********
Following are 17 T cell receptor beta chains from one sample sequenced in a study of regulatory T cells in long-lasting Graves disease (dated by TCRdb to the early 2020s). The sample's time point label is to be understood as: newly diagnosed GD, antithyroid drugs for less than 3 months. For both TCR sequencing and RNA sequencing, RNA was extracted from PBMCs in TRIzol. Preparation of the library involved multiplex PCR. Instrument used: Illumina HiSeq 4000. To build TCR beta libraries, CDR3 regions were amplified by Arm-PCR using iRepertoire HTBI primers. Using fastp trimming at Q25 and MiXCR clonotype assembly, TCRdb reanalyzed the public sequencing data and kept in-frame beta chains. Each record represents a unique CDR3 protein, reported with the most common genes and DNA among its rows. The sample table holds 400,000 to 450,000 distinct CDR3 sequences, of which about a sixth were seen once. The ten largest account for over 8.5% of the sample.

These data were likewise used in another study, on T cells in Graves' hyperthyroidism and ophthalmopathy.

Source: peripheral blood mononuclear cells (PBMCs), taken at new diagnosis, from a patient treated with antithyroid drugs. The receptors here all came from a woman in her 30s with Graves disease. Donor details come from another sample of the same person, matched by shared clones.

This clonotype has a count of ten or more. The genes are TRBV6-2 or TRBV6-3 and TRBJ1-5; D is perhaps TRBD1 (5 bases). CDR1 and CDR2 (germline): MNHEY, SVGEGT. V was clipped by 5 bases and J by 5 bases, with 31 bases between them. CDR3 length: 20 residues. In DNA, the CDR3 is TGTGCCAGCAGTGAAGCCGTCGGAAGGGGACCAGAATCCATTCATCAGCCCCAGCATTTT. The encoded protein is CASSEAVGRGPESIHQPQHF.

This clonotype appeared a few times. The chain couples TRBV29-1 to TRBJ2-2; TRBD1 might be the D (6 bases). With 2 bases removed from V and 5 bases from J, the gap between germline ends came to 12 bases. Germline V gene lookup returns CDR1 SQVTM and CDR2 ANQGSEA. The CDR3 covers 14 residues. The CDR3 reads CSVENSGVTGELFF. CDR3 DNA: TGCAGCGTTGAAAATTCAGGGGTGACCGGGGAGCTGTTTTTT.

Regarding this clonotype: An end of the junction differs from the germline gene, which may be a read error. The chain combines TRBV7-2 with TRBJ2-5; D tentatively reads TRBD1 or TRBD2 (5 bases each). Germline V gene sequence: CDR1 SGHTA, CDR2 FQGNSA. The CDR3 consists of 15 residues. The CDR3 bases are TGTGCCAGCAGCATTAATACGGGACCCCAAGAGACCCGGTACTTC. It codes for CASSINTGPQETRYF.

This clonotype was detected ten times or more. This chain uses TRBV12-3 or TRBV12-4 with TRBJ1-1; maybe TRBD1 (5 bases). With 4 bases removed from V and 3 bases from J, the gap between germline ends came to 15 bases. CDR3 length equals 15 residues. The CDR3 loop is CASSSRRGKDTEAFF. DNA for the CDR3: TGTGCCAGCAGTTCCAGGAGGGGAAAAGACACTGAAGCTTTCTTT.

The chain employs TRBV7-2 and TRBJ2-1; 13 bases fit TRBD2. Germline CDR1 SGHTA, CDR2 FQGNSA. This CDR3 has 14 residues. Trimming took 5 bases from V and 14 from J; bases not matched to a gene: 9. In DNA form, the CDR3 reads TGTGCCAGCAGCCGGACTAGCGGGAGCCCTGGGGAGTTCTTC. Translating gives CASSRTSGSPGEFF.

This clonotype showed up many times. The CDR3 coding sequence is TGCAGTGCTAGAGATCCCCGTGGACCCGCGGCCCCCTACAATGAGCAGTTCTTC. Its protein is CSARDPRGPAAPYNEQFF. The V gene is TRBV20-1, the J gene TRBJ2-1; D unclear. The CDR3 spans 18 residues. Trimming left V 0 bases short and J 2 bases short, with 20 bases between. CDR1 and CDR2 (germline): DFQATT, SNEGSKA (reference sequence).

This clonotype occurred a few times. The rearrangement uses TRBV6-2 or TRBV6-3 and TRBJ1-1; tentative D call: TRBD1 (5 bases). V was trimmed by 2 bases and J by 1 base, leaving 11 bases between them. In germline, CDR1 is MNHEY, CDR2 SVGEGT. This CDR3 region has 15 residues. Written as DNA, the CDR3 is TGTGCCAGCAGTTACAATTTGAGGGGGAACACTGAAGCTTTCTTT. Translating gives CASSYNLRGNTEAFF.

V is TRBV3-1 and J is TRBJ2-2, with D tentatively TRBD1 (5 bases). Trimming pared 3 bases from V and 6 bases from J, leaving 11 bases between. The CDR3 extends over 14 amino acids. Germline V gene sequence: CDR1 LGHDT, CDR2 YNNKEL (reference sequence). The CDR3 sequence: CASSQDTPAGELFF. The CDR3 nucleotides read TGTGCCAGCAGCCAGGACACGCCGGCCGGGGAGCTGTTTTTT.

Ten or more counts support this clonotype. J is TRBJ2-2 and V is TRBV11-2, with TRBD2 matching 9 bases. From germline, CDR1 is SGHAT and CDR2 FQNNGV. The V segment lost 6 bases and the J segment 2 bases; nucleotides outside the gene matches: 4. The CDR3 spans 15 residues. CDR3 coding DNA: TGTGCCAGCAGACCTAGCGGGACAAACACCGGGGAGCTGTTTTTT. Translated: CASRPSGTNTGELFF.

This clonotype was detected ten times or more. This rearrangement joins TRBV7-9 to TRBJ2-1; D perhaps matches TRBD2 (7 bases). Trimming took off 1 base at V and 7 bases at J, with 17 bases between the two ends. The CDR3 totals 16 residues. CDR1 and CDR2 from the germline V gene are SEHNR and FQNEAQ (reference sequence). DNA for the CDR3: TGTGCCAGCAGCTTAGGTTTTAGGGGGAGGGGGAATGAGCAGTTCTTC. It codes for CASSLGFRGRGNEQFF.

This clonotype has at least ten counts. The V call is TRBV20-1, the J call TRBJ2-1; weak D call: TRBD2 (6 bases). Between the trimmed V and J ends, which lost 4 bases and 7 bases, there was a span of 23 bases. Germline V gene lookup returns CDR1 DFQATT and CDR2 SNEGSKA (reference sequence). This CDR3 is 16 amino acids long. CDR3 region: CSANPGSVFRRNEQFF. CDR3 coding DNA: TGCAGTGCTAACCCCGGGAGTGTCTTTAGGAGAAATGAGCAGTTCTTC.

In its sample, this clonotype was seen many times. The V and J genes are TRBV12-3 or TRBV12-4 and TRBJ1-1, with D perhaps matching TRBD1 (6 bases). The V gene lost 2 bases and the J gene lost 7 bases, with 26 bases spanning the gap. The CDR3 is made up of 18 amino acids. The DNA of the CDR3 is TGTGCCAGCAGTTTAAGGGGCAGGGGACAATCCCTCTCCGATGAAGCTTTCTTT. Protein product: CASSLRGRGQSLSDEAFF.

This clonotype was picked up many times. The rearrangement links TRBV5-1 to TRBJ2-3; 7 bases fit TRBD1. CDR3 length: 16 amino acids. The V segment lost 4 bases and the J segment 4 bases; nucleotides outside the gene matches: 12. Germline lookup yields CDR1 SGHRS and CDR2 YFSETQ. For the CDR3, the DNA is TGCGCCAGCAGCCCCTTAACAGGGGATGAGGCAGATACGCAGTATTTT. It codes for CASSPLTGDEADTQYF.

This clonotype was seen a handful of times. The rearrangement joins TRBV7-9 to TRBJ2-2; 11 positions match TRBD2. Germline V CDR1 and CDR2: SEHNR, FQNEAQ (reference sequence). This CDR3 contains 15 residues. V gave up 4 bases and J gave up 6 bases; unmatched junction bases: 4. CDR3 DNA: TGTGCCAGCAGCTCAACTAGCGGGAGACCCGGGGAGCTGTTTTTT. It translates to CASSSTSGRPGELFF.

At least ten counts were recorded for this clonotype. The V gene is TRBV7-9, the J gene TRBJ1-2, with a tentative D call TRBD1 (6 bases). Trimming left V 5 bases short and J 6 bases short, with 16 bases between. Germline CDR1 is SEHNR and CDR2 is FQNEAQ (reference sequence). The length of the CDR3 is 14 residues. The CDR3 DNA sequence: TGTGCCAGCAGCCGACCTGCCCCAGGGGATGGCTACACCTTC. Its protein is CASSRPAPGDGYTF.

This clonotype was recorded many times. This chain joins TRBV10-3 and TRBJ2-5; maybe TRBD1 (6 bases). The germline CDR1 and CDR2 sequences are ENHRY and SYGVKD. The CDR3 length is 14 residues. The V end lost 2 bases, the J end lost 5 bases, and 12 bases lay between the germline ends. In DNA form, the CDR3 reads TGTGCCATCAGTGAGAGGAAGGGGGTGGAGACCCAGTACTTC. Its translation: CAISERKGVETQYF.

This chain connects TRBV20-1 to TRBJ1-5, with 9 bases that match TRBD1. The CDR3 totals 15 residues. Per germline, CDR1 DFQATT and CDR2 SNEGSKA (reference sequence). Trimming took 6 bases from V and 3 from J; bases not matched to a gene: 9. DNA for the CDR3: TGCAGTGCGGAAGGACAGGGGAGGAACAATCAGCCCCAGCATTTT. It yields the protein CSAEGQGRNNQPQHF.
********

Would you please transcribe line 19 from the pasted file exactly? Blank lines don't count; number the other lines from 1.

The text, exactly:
This clonotype was recorded many times. This chain joins TRBV10-3 and TRBJ2-5; maybe TRBD1 (6 bases). The germline CDR1 and CDR2 sequences are ENHRY and SYGVKD. The CDR3 length is 14 residues. The V end lost 2 bases, the J end lost 5 bases, and 12 bases lay between the germline ends. In DNA form, the CDR3 reads TGTGCCATCAGTGAGAGGAAGGGGGTGGAGACCCAGTACTTC. Its translation: CAISERKGVETQYF.